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Fitness and Photography for Fun - A blog on staying fit by hiking and doing photography by David Mendosa

Around Denver

February 6th, 2012 · 1 Comment

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We surrounded Denver yesterday.

From 25 miles northwest of Denver in Boulder, we first went just to Barr Lake State Park, which is 20 miles northeast of Denver. From there we went to Littleton, which is 10 miles south of Denver, where we visited the Columbine Memorial. Finally, we hiked through Roxborough State Park, which is 30 miles southwest of Denver.

We avoided the Denver city center, the hub of 2.6 million people in this 16th most populous U.S. metropolitan area. Nature is more beautiful.

We were my friend Sharon and I. Sharon had just returned from a month in Florida and hoped to see a Snowy Owl near Barr Lake. Only once in five attempts so far have I seen them, and we struck out yesterday. But we intend to keep trying.

We saw other raptors and had a great time in a day of full sun and no wind. The temperature hovered around freezing all day, but it felt much warmer in the sun and the radiant heat from the snow that covered everything from the storm that had come through a couple of days earlier.

I got my first good shots ever of a Ferruginous Hawk, which is much less common than Red-tailed Hawks.

A Ferruginous Hawk Gets Ready to Fly

A Ferruginous Hawk Gets Ready to Fly

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And Away It Goes!

And Away It Goes!

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The reddish-brown color of this hawk is why it is “ferruginous,” from the Latin word for iron, or rust-colored. This hawk species is the largest of the Buteo genus.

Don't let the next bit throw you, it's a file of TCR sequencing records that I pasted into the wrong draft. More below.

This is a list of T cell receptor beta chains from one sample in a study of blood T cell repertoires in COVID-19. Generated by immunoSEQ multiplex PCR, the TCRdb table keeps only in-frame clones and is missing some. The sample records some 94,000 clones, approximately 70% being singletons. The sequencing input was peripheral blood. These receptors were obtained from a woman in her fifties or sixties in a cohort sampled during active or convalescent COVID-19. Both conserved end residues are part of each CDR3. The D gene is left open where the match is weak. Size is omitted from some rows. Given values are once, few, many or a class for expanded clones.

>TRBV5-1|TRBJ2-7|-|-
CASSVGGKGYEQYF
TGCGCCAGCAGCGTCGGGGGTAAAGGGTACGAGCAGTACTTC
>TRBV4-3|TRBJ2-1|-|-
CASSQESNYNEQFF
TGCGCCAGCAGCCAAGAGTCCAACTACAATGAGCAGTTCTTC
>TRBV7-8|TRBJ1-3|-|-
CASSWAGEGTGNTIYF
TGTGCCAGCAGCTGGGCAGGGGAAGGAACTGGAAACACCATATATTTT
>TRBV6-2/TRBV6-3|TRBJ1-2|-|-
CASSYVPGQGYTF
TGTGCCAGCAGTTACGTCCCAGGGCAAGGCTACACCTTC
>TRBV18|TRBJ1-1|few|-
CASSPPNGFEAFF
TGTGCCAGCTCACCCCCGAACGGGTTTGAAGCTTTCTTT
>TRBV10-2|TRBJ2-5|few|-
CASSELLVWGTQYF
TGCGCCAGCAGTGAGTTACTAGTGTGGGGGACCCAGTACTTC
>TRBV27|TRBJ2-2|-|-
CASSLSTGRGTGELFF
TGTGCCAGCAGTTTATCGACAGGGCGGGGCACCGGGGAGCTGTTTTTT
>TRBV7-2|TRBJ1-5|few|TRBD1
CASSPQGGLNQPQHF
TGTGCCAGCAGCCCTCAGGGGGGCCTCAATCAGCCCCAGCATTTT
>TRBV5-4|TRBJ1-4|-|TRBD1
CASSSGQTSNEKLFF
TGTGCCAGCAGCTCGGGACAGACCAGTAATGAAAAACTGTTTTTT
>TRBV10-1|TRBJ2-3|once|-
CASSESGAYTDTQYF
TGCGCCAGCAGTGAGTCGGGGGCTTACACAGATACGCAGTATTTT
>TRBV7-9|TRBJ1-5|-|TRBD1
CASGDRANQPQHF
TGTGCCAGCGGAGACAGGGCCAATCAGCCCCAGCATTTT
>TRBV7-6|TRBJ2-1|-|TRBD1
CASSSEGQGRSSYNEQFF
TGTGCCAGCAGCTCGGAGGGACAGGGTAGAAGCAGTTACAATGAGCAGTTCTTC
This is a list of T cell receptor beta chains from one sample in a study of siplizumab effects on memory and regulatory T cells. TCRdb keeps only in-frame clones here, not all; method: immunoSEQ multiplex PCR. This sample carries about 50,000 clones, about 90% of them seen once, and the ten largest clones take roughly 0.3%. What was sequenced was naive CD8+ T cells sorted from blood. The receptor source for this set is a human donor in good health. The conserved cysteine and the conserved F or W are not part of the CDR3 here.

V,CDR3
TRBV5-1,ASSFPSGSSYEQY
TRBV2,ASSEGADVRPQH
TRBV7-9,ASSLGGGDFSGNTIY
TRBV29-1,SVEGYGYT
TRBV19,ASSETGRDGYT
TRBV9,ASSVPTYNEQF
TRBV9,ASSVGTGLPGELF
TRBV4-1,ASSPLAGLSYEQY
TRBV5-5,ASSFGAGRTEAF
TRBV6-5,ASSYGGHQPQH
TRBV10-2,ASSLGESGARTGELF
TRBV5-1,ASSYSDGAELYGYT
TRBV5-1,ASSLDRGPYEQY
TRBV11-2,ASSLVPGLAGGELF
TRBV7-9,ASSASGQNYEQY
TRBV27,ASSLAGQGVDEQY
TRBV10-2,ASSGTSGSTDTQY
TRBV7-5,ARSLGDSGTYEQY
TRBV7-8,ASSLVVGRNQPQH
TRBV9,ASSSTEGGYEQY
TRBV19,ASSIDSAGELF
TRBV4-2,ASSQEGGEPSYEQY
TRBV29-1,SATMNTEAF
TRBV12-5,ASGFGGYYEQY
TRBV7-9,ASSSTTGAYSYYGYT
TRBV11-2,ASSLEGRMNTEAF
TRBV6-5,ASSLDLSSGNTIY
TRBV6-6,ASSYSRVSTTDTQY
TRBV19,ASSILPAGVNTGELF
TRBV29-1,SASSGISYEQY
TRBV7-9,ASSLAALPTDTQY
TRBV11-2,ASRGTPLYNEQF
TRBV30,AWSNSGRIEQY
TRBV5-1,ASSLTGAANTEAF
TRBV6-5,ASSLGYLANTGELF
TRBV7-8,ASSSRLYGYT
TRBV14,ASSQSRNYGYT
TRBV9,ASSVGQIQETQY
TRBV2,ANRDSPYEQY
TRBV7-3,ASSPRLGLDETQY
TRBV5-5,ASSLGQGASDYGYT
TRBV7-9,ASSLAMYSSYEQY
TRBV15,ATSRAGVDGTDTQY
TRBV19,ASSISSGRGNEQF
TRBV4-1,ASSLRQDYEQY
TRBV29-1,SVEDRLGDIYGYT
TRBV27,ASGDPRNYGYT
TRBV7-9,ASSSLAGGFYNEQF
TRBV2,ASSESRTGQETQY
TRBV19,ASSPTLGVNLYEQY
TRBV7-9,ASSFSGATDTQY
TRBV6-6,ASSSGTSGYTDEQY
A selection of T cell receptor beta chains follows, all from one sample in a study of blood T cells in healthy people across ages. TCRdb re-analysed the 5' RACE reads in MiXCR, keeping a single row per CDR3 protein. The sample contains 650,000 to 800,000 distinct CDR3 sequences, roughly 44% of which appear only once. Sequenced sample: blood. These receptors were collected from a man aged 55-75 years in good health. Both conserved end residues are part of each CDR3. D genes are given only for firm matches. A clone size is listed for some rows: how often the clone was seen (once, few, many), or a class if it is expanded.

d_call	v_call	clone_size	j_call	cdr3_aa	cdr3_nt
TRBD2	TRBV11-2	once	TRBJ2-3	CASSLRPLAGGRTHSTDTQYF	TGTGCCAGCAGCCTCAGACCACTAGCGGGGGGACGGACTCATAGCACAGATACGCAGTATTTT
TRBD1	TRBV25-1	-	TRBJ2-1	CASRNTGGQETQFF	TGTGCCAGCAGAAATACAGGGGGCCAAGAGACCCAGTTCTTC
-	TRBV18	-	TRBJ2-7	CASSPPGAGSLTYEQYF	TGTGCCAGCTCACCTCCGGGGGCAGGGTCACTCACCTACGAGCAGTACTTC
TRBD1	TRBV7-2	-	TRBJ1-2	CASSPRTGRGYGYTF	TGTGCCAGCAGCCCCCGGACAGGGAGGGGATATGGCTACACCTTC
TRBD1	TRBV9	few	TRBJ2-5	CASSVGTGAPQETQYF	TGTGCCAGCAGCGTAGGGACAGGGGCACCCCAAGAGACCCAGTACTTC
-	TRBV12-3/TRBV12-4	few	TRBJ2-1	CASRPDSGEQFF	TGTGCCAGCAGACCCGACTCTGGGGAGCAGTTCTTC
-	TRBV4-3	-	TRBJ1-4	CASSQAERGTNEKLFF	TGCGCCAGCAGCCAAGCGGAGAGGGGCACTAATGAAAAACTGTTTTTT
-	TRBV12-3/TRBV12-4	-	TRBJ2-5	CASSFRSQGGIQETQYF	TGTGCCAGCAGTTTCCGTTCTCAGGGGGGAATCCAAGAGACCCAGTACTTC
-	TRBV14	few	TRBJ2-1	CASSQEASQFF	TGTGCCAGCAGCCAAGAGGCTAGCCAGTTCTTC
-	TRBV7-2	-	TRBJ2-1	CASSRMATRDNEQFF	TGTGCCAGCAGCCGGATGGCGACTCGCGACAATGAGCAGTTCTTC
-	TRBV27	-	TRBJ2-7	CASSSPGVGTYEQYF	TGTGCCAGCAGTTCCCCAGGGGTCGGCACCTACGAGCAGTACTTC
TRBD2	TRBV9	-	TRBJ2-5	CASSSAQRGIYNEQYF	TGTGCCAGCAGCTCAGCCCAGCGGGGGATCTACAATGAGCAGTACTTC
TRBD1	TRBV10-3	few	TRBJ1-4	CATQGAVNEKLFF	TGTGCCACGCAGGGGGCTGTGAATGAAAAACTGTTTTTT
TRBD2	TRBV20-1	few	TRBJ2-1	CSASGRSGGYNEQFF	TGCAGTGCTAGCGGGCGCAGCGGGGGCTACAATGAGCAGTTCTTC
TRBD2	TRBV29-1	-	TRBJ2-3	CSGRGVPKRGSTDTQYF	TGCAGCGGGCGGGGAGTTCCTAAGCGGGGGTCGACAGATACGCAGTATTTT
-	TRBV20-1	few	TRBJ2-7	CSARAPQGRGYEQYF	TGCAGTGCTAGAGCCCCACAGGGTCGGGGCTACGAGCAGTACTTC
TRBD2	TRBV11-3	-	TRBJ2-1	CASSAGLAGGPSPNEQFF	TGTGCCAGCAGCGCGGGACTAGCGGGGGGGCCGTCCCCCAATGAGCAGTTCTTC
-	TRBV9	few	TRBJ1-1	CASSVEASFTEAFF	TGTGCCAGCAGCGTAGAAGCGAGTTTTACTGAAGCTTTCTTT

It eats mostly small to medium-sized mammals, like prairie dogs that they can find here in abundance. But it also likes Western Meadowlarks.

I like Western Meadowlarks too, but for a different reason. They are so beautiful. Other people like the Western Meadowlark so much that six states have made it their state bird. This one of many Western Meadowlarks that we saw within a mile of the Ferruginous Hawk yesterday:

A Western Meadowlark

A Western Meadowlark

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A Bird Formation, Not a Sketch

A Bird Formation, Not a Sketch

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After several hours of looking for the Snowy Owl near Barr Lake and finding these other birds instead, we drove southwest to the Denver suburb of Littleton. Immediately to the west of Littleton is the unincorporated area of Columbine. This is the home of Columbine High School, the site of the April 1999 massacre, where two students killed 12 other students and one teacher and injured 24 others in one of deadliest school massacres in American history. We visited the Columbine Memorial and found it a moving experience.

Perhaps because of such inhumanity as the Columbine High School massacre, I am more and more strongly attracted to the natural world where animals almost never kill except only what they need to eat. So we drove on to our third stop of the day, Roxborough State Park.

This is one of my favorite places. Here nature is at its most beautiful, particularly after the heavy snowstorm a few days earlier. We saw deer and birds, but it is the land itself that is on display here. The Fountain Formation is red rocks from sandstone and conglomerate. We hiked the 2.3 mile Fountain Valley loop trail. I wore my Kahtoola Microspikes for traction on the snow and ice, and Sharon wore her snowshoes.

The View South from the Fountain Valley Overlook

The View South from the Fountain Valley Overlook

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In the photo above you can see the Visitor Center, if you look closely. It is near the left, tucked into the large red rock outcropping.

In the photo below you can see Denver, if if you look closely for it. The city is back beyond the red rocks near the right.

The Red Rocks of Roxborough with Denver in the Distance

The Red Rocks of Roxborough with Denver in the Distance

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Posted in: Photography

1 response so far ↓

  • 1 JAN WILLIAMS // Mar 1, 2012 at 9:31 pm

    David, I always enjoy your nature pictures. This grouping of pics of the birds and the mountains is just beautiful. Thanks for sharing!

    Jan

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